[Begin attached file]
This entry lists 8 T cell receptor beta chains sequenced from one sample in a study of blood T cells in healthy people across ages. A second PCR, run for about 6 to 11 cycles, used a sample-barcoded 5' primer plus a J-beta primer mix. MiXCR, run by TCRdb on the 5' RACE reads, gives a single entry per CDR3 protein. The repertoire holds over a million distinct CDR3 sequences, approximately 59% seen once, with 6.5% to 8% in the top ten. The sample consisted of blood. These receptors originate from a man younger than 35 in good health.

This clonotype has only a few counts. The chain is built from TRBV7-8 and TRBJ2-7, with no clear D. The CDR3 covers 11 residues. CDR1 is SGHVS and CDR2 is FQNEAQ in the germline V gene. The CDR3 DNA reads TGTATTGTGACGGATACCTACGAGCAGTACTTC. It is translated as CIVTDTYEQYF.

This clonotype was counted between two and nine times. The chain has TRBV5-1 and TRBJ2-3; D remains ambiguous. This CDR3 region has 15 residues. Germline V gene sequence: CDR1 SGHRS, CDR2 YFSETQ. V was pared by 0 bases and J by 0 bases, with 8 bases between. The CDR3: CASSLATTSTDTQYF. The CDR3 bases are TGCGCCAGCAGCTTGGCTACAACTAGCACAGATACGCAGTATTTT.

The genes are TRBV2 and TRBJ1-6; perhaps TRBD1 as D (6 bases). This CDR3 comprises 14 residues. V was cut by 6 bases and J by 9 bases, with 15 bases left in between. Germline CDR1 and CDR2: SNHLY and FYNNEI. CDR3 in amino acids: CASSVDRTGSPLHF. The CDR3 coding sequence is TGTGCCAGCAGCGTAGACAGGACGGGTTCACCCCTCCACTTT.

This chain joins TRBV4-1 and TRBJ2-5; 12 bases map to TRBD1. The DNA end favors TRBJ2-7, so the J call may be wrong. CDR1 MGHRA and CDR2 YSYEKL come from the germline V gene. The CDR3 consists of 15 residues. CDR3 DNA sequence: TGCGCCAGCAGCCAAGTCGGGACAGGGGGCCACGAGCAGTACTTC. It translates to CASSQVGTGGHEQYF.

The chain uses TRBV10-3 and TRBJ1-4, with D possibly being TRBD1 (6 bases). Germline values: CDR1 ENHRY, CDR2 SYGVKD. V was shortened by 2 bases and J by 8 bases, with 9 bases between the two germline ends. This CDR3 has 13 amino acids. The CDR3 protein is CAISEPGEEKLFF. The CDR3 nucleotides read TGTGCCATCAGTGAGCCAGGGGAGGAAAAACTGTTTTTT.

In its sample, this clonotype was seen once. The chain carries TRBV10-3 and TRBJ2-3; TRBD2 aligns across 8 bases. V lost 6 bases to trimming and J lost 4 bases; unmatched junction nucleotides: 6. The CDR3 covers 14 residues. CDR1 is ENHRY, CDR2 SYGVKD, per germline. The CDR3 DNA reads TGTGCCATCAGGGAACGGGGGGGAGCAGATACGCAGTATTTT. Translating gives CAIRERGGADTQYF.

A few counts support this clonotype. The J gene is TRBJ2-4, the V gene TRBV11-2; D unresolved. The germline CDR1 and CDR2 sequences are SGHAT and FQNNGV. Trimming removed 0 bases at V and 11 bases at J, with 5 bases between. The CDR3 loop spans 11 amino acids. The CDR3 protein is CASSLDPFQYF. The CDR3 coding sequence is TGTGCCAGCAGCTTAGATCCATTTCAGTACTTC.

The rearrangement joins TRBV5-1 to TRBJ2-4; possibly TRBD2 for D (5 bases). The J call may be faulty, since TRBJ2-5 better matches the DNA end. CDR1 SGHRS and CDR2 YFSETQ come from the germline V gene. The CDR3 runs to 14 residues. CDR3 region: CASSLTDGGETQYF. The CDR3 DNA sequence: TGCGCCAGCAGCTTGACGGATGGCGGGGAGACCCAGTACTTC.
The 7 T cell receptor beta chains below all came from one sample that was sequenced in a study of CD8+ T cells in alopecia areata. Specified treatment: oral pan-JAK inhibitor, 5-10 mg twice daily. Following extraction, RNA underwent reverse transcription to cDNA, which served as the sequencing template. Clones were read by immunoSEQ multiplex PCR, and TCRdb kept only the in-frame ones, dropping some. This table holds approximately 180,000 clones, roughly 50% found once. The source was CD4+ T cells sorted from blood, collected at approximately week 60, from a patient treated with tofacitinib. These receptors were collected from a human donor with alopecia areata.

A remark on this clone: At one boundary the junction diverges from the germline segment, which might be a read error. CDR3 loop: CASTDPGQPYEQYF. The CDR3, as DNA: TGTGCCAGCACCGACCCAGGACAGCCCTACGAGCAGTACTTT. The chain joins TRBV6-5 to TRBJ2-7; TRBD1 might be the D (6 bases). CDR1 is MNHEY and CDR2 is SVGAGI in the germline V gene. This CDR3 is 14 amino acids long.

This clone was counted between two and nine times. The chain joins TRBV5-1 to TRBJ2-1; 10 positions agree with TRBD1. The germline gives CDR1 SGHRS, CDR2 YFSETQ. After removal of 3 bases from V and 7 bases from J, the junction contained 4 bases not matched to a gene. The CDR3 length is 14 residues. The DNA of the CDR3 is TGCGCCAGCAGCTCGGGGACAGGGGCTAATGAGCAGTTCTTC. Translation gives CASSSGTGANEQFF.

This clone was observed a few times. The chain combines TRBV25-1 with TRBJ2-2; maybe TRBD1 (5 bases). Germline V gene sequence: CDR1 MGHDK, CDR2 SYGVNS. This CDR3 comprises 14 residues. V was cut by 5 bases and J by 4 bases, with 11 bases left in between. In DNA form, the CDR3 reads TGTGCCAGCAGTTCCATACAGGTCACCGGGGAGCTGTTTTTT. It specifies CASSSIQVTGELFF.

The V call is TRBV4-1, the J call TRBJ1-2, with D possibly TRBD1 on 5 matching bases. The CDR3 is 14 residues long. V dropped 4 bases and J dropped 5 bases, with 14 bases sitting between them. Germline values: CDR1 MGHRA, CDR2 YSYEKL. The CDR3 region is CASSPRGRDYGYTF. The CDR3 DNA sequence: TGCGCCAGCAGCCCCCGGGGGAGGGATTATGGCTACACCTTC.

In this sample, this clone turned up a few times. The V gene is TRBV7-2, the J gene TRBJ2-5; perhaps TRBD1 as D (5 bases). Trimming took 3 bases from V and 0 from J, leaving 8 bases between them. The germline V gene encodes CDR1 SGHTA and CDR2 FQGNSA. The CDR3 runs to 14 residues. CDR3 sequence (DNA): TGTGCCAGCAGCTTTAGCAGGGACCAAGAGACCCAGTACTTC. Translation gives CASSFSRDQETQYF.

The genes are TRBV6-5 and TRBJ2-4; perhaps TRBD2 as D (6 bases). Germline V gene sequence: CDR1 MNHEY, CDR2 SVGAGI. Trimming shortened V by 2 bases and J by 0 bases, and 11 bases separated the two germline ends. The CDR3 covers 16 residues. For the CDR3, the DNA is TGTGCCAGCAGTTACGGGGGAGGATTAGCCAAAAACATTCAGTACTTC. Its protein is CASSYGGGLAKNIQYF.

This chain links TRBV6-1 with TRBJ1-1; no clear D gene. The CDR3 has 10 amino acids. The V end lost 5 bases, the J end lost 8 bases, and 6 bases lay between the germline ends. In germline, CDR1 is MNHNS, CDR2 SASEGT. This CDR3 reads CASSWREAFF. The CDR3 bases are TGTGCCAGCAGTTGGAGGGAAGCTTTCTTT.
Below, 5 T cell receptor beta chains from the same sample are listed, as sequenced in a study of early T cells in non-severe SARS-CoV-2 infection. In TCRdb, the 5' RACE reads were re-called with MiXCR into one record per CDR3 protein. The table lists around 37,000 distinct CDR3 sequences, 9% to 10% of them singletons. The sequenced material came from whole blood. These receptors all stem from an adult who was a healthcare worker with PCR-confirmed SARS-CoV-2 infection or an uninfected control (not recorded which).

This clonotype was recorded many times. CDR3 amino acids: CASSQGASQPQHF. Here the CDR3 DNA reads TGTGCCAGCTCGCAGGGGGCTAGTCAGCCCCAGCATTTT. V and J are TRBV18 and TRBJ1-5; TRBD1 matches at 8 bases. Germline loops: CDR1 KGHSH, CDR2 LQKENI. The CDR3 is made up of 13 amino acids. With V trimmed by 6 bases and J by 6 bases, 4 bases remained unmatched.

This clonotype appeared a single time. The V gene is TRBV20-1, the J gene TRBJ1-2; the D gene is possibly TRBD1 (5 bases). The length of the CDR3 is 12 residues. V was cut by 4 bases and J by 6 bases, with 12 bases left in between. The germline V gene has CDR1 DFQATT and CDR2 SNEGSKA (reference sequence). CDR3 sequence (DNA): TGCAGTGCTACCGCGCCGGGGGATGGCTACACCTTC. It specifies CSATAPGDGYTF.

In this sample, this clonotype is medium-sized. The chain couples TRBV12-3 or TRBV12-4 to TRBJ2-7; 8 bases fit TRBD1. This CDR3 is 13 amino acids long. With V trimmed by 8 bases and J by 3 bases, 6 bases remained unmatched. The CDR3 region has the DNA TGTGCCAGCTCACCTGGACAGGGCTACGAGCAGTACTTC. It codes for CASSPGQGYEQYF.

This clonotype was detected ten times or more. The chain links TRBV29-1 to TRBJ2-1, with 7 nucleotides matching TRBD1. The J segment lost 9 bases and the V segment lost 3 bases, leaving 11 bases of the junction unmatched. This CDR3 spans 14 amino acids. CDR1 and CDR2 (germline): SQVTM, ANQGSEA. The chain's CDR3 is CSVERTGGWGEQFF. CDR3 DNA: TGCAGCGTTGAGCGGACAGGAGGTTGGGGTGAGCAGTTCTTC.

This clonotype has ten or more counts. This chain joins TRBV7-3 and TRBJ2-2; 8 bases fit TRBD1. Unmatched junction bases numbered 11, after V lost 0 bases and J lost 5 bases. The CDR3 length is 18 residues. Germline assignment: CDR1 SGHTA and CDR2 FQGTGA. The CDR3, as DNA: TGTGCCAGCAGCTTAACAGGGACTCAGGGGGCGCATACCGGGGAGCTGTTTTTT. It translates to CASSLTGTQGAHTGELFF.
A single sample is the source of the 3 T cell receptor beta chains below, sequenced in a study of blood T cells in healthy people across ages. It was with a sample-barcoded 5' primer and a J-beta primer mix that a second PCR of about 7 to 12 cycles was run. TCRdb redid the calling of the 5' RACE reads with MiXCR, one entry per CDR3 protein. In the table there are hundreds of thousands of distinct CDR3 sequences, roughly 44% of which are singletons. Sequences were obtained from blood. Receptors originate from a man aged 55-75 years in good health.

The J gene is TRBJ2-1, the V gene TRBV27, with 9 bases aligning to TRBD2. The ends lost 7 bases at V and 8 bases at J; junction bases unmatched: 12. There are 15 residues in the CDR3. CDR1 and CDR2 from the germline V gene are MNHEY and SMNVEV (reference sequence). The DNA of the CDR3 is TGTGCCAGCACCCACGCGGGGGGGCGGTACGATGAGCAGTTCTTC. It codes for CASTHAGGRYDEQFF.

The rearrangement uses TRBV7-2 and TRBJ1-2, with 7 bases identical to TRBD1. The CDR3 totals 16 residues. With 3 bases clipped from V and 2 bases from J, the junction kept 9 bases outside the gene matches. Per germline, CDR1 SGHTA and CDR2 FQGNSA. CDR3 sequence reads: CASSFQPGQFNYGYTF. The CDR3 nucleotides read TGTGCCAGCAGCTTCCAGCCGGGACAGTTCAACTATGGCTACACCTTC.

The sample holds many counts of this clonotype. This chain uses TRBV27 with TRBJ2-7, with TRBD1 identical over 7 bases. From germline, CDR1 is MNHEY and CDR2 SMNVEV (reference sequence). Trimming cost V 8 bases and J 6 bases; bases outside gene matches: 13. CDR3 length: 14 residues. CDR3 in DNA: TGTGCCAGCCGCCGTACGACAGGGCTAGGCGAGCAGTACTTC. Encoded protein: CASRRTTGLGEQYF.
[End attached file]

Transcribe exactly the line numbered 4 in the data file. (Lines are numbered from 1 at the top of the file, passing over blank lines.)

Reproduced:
The genes are TRBV2 and TRBJ1-6; perhaps TRBD1 as D (6 bases). This CDR3 comprises 14 residues. V was cut by 6 bases and J by 9 bases, with 15 bases left in between. Germline CDR1 and CDR2: SNHLY and FYNNEI. CDR3 in amino acids: CASSVDRTGSPLHF. The CDR3 coding sequence is TGTGCCAGCAGCGTAGACAGGACGGGTTCACCCCTCCACTTT.